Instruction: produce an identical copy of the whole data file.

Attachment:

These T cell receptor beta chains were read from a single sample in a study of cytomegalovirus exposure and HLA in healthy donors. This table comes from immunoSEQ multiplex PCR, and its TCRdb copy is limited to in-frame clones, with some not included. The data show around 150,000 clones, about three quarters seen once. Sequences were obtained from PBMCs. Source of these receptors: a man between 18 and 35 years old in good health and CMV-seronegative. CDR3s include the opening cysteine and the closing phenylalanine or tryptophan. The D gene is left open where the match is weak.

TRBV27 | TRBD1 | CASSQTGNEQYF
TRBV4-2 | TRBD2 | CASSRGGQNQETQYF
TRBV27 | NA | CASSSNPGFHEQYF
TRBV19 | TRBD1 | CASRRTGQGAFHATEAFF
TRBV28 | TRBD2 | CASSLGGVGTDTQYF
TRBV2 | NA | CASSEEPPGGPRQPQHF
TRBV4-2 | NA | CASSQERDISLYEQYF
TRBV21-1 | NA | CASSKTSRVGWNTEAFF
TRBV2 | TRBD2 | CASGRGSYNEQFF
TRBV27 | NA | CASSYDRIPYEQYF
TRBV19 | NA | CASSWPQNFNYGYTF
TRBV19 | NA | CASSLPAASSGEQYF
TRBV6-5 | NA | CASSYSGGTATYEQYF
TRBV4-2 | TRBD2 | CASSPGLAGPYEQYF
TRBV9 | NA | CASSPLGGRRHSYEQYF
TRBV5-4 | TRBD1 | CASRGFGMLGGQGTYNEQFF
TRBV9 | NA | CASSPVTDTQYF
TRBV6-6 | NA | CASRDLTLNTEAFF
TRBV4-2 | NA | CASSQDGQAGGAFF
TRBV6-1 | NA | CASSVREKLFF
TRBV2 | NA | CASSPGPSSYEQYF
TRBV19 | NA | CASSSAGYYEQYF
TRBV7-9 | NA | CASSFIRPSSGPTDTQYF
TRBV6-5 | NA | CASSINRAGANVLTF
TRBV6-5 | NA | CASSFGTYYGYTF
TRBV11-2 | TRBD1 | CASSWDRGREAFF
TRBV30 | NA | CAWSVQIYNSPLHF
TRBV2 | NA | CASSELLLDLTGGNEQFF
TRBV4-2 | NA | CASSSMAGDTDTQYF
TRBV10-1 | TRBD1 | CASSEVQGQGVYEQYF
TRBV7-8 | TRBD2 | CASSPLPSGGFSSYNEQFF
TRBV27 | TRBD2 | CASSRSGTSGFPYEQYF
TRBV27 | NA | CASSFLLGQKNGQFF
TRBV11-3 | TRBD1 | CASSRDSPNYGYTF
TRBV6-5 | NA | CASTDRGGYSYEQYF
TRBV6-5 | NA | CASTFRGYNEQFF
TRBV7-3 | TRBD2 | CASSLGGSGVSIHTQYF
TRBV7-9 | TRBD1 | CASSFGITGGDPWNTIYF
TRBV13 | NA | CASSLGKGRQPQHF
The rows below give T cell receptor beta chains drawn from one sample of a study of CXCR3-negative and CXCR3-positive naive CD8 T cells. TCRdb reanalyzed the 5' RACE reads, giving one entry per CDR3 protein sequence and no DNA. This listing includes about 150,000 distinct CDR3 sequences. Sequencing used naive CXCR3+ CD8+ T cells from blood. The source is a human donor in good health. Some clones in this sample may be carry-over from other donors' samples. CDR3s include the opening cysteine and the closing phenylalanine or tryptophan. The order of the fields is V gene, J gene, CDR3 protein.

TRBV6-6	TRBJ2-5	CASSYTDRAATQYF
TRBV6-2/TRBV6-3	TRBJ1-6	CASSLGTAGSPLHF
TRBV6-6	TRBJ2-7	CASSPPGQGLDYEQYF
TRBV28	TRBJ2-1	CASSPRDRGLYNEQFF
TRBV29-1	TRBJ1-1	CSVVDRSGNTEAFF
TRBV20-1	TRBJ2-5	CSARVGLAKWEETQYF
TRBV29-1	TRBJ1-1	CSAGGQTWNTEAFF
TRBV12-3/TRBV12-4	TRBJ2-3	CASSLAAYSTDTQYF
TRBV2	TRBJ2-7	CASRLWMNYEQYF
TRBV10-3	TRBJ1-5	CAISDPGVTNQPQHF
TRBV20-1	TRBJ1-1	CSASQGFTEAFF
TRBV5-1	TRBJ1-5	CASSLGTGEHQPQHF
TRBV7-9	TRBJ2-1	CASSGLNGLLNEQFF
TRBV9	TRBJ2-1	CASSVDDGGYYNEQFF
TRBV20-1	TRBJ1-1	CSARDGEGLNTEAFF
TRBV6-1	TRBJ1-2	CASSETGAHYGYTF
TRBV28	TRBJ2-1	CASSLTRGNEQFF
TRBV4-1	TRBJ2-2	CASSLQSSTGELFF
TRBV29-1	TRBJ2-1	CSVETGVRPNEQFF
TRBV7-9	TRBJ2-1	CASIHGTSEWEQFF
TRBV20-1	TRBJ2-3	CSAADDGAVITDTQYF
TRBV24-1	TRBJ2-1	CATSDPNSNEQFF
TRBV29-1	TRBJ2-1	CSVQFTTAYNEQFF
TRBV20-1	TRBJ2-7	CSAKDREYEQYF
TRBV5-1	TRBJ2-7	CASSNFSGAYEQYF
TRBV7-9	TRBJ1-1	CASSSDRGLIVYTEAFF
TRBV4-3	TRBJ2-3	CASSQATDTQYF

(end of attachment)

These T cell receptor beta chains were read from a single sample in a study of cytomegalovirus exposure and HLA in healthy donors. This table comes from immunoSEQ multiplex PCR, and its TCRdb copy is limited to in-frame clones, with some not included. The data show around 150,000 clones, about three quarters seen once. Sequences were obtained from PBMCs. Source of these receptors: a man between 18 and 35 years old in good health and CMV-seronegative. CDR3s include the opening cysteine and the closing phenylalanine or tryptophan. The D gene is left open where the match is weak.

TRBV27 | TRBD1 | CASSQTGNEQYF
TRBV4-2 | TRBD2 | CASSRGGQNQETQYF
TRBV27 | NA | CASSSNPGFHEQYF
TRBV19 | TRBD1 | CASRRTGQGAFHATEAFF
TRBV28 | TRBD2 | CASSLGGVGTDTQYF
TRBV2 | NA | CASSEEPPGGPRQPQHF
TRBV4-2 | NA | CASSQERDISLYEQYF
TRBV21-1 | NA | CASSKTSRVGWNTEAFF
TRBV2 | TRBD2 | CASGRGSYNEQFF
TRBV27 | NA | CASSYDRIPYEQYF
TRBV19 | NA | CASSWPQNFNYGYTF
TRBV19 | NA | CASSLPAASSGEQYF
TRBV6-5 | NA | CASSYSGGTATYEQYF
TRBV4-2 | TRBD2 | CASSPGLAGPYEQYF
TRBV9 | NA | CASSPLGGRRHSYEQYF
TRBV5-4 | TRBD1 | CASRGFGMLGGQGTYNEQFF
TRBV9 | NA | CASSPVTDTQYF
TRBV6-6 | NA | CASRDLTLNTEAFF
TRBV4-2 | NA | CASSQDGQAGGAFF
TRBV6-1 | NA | CASSVREKLFF
TRBV2 | NA | CASSPGPSSYEQYF
TRBV19 | NA | CASSSAGYYEQYF
TRBV7-9 | NA | CASSFIRPSSGPTDTQYF
TRBV6-5 | NA | CASSINRAGANVLTF
TRBV6-5 | NA | CASSFGTYYGYTF
TRBV11-2 | TRBD1 | CASSWDRGREAFF
TRBV30 | NA | CAWSVQIYNSPLHF
TRBV2 | NA | CASSELLLDLTGGNEQFF
TRBV4-2 | NA | CASSSMAGDTDTQYF
TRBV10-1 | TRBD1 | CASSEVQGQGVYEQYF
TRBV7-8 | TRBD2 | CASSPLPSGGFSSYNEQFF
TRBV27 | TRBD2 | CASSRSGTSGFPYEQYF
TRBV27 | NA | CASSFLLGQKNGQFF
TRBV11-3 | TRBD1 | CASSRDSPNYGYTF
TRBV6-5 | NA | CASTDRGGYSYEQYF
TRBV6-5 | NA | CASTFRGYNEQFF
TRBV7-3 | TRBD2 | CASSLGGSGVSIHTQYF
TRBV7-9 | TRBD1 | CASSFGITGGDPWNTIYF
TRBV13 | NA | CASSLGKGRQPQHF
The rows below give T cell receptor beta chains drawn from one sample of a study of CXCR3-negative and CXCR3-positive naive CD8 T cells. TCRdb reanalyzed the 5' RACE reads, giving one entry per CDR3 protein sequence and no DNA. This listing includes about 150,000 distinct CDR3 sequences. Sequencing used naive CXCR3+ CD8+ T cells from blood. The source is a human donor in good health. Some clones in this sample may be carry-over from other donors' samples. CDR3s include the opening cysteine and the closing phenylalanine or tryptophan. The order of the fields is V gene, J gene, CDR3 protein.

TRBV6-6	TRBJ2-5	CASSYTDRAATQYF
TRBV6-2/TRBV6-3	TRBJ1-6	CASSLGTAGSPLHF
TRBV6-6	TRBJ2-7	CASSPPGQGLDYEQYF
TRBV28	TRBJ2-1	CASSPRDRGLYNEQFF
TRBV29-1	TRBJ1-1	CSVVDRSGNTEAFF
TRBV20-1	TRBJ2-5	CSARVGLAKWEETQYF
TRBV29-1	TRBJ1-1	CSAGGQTWNTEAFF
TRBV12-3/TRBV12-4	TRBJ2-3	CASSLAAYSTDTQYF
TRBV2	TRBJ2-7	CASRLWMNYEQYF
TRBV10-3	TRBJ1-5	CAISDPGVTNQPQHF
TRBV20-1	TRBJ1-1	CSASQGFTEAFF
TRBV5-1	TRBJ1-5	CASSLGTGEHQPQHF
TRBV7-9	TRBJ2-1	CASSGLNGLLNEQFF
TRBV9	TRBJ2-1	CASSVDDGGYYNEQFF
TRBV20-1	TRBJ1-1	CSARDGEGLNTEAFF
TRBV6-1	TRBJ1-2	CASSETGAHYGYTF
TRBV28	TRBJ2-1	CASSLTRGNEQFF
TRBV4-1	TRBJ2-2	CASSLQSSTGELFF
TRBV29-1	TRBJ2-1	CSVETGVRPNEQFF
TRBV7-9	TRBJ2-1	CASIHGTSEWEQFF
TRBV20-1	TRBJ2-3	CSAADDGAVITDTQYF
TRBV24-1	TRBJ2-1	CATSDPNSNEQFF
TRBV29-1	TRBJ2-1	CSVQFTTAYNEQFF
TRBV20-1	TRBJ2-7	CSAKDREYEQYF
TRBV5-1	TRBJ2-7	CASSNFSGAYEQYF
TRBV7-9	TRBJ1-1	CASSSDRGLIVYTEAFF
TRBV4-3	TRBJ2-3	CASSQATDTQYF